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Senior Airman Josh Lackey adds paint to Pfc. Adrian Martinez's arm to simulate trauma injuries.
Senior Airman Josh Lackey adds paint to Pfc. Adrian Martinez's arm to simulate trauma injuries. (Jeremy Kirk / S&S)
Senior Airman Josh Lackey adds paint to Pfc. Adrian Martinez's arm to simulate trauma injuries.
Senior Airman Josh Lackey adds paint to Pfc. Adrian Martinez's arm to simulate trauma injuries. (Jeremy Kirk / S&S)
Pfc. Adrian Martinez watches as Senior Airman Josh Lackey prepares a mix of paint to simulate trauma injuries. Non-surgical doctors at the 121st Hospital participated this week in a trauma course designed to sharpen their skills, and Martinez volunteered as a patient.
Pfc. Adrian Martinez watches as Senior Airman Josh Lackey prepares a mix of paint to simulate trauma injuries. Non-surgical doctors at the 121st Hospital participated this week in a trauma course designed to sharpen their skills, and Martinez volunteered as a patient. (Jeremy Kirk / S&S)

YONGSAN GARRISON, South Korea — Pfc. Adrian Martinez’s head was wrapped like a mummy with streaming blood, his wrist looked like lasagna and his ribs were beat up.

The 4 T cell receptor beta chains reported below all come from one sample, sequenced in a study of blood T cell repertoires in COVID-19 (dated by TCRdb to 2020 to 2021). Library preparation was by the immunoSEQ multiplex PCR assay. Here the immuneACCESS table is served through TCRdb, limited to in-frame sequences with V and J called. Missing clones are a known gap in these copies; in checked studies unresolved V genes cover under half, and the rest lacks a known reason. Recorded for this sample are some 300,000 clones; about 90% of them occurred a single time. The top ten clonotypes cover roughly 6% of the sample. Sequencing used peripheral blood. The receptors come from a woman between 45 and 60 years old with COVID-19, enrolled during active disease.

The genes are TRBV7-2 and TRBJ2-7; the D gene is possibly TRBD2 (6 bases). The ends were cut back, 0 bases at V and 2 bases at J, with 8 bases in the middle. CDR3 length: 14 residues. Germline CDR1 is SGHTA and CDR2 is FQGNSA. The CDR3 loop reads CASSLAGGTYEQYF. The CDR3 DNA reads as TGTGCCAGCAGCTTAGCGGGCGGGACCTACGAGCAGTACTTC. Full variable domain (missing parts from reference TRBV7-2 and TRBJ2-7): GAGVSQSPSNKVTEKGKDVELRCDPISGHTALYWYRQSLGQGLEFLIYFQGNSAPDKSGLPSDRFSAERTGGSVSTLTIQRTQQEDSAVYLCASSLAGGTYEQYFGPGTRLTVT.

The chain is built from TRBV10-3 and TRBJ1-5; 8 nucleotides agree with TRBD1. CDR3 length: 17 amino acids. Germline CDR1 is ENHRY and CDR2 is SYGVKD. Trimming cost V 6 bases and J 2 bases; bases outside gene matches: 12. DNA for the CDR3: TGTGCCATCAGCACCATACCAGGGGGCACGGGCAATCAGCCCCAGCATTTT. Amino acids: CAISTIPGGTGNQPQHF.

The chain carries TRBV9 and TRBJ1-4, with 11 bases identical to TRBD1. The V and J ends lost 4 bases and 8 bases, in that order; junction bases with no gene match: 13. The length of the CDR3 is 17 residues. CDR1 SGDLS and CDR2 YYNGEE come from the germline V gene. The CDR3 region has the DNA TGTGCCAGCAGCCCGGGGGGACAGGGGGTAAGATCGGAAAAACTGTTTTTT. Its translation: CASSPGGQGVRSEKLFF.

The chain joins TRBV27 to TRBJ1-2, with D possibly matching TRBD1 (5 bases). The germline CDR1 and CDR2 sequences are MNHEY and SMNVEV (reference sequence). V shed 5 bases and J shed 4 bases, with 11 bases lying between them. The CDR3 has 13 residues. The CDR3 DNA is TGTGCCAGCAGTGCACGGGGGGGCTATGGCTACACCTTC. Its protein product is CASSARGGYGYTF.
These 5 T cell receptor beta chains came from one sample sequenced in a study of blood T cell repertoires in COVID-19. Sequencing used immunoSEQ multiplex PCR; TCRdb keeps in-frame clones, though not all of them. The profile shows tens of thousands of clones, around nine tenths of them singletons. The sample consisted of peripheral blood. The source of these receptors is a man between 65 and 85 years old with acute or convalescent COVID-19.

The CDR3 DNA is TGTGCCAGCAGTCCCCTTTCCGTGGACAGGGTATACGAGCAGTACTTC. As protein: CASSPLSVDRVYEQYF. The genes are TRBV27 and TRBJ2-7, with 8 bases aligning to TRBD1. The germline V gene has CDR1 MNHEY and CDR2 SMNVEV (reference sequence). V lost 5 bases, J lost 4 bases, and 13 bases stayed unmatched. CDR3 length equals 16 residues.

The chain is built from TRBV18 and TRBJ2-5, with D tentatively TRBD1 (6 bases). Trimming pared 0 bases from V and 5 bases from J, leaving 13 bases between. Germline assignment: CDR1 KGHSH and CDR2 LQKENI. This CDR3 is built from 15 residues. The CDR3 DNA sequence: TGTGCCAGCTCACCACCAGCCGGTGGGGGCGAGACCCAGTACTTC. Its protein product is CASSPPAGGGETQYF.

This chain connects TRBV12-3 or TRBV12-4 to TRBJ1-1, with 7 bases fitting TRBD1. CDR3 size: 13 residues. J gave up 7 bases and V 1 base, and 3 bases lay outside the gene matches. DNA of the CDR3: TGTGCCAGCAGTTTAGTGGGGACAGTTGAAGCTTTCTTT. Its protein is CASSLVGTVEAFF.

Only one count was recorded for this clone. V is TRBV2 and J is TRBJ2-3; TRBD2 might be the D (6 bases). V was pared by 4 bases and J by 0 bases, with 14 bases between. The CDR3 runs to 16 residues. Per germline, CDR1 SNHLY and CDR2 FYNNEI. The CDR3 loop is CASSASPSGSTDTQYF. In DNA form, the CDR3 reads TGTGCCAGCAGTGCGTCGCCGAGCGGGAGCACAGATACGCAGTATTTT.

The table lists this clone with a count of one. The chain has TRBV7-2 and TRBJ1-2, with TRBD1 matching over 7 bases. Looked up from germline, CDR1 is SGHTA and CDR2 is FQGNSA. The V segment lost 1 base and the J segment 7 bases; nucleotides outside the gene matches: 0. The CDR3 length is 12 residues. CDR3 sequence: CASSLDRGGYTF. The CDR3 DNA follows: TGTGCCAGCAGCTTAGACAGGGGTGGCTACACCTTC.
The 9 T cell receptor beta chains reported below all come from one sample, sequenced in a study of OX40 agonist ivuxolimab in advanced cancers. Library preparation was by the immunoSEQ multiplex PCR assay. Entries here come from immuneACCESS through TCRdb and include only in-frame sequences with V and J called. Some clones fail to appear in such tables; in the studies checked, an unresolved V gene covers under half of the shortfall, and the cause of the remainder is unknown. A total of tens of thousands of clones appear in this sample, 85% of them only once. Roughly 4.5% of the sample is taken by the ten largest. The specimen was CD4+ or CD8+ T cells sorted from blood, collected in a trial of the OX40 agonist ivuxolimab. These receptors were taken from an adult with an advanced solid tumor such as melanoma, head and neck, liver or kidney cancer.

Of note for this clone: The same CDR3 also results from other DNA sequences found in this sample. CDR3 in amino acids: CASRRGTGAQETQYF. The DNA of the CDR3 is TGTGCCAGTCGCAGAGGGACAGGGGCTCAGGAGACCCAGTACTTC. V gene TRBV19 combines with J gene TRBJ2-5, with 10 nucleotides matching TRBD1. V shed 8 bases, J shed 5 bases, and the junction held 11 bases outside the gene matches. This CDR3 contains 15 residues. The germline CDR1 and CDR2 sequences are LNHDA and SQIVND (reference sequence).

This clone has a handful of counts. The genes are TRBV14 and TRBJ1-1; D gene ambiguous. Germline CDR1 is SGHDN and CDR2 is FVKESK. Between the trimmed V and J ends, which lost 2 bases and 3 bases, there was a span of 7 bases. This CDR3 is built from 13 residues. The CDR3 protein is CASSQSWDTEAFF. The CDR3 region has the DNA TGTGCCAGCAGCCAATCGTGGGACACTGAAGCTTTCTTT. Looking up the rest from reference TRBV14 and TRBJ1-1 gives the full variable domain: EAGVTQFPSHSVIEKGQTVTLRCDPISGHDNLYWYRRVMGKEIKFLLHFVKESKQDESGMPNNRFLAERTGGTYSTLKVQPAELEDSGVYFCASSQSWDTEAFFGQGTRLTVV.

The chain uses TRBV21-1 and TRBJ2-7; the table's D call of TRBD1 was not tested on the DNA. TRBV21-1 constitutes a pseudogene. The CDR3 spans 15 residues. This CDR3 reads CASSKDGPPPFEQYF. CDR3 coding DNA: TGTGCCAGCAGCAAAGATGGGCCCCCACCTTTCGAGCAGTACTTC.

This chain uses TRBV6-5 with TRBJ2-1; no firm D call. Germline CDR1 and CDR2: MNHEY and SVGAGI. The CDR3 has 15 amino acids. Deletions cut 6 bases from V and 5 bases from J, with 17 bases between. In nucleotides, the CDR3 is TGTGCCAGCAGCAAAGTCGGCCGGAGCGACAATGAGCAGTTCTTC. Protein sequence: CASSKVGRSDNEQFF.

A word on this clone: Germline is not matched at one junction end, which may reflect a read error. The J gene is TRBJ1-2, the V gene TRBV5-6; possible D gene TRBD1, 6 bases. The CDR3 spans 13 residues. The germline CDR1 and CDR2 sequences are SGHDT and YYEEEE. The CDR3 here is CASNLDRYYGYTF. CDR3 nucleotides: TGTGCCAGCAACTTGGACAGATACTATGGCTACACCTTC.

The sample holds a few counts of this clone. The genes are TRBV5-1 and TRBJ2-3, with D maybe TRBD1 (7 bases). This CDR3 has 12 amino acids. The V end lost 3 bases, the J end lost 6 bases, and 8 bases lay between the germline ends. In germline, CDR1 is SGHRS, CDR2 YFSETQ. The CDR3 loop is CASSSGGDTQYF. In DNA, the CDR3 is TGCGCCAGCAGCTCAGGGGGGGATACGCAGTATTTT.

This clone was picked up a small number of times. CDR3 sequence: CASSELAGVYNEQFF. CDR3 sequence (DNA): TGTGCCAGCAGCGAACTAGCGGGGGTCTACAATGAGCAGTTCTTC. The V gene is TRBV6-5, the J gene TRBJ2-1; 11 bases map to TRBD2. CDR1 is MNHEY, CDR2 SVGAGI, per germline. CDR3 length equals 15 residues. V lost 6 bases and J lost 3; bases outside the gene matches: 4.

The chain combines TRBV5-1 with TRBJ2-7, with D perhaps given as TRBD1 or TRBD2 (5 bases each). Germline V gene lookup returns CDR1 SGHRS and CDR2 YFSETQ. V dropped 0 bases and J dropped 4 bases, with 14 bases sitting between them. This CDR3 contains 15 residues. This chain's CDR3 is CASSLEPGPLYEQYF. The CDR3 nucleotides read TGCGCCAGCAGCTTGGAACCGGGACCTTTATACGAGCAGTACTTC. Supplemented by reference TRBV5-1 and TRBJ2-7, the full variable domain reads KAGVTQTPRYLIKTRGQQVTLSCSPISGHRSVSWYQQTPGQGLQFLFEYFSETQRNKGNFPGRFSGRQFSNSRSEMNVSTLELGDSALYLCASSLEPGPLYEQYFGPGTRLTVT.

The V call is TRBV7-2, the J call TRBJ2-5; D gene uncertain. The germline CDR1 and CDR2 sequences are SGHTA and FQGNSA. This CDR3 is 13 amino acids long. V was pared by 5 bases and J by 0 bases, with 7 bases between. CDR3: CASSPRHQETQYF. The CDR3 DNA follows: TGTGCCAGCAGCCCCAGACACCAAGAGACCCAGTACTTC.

Martinez looked scary, but those injuries are indicative of severe trauma that an emergency room physician might see. When a trauma patient arrives, physicians must remember a slew of procedures, because the first hour after an accident is the most important.

Call it the “Golden Hour.”

“That’s when you can do something to save a patient’s life,” said Charles W. Turner, a retired orthopedic trauma surgeon.

Turner is a volunteer with the Defense Medical Readiness Training Institute at Fort Sam, Texas. He led a two-day course on advanced trauma techniques for nonsurgical doctors at the 121st Hospital.

The Advance Trauma Life Support class, created by the American College of Surgeons, was designed to teach “basic lifesaving procedures” to physicians who don’t have a surgical background, Turner said.

It focuses on ensuring that trauma patients have a clear airway, can breath and have adequate circulation, meaning they won’t bleed to death.

The physicians already know many theoretical parts of trauma care.

“We are just sharpening their skills in the trauma part of it,” Turner said.

Martinez and a few other soldiers were painted with fake blood and moulage designed to simulate injuries that trauma doctors would see, such as the results of car accidents and bullet wounds. Proctors evaluated the physicians’ diagnoses and responses.

Turner cautioned the course is geared toward not combat medicine but emergency room medicine.

Maj. John Tis, an orthopedic physician with the 121st Hospital, said the course helps doctors organize their thoughts in stressful trauma situations, improving confidence.

“You don’t really learn this in medical school,” Tis said.

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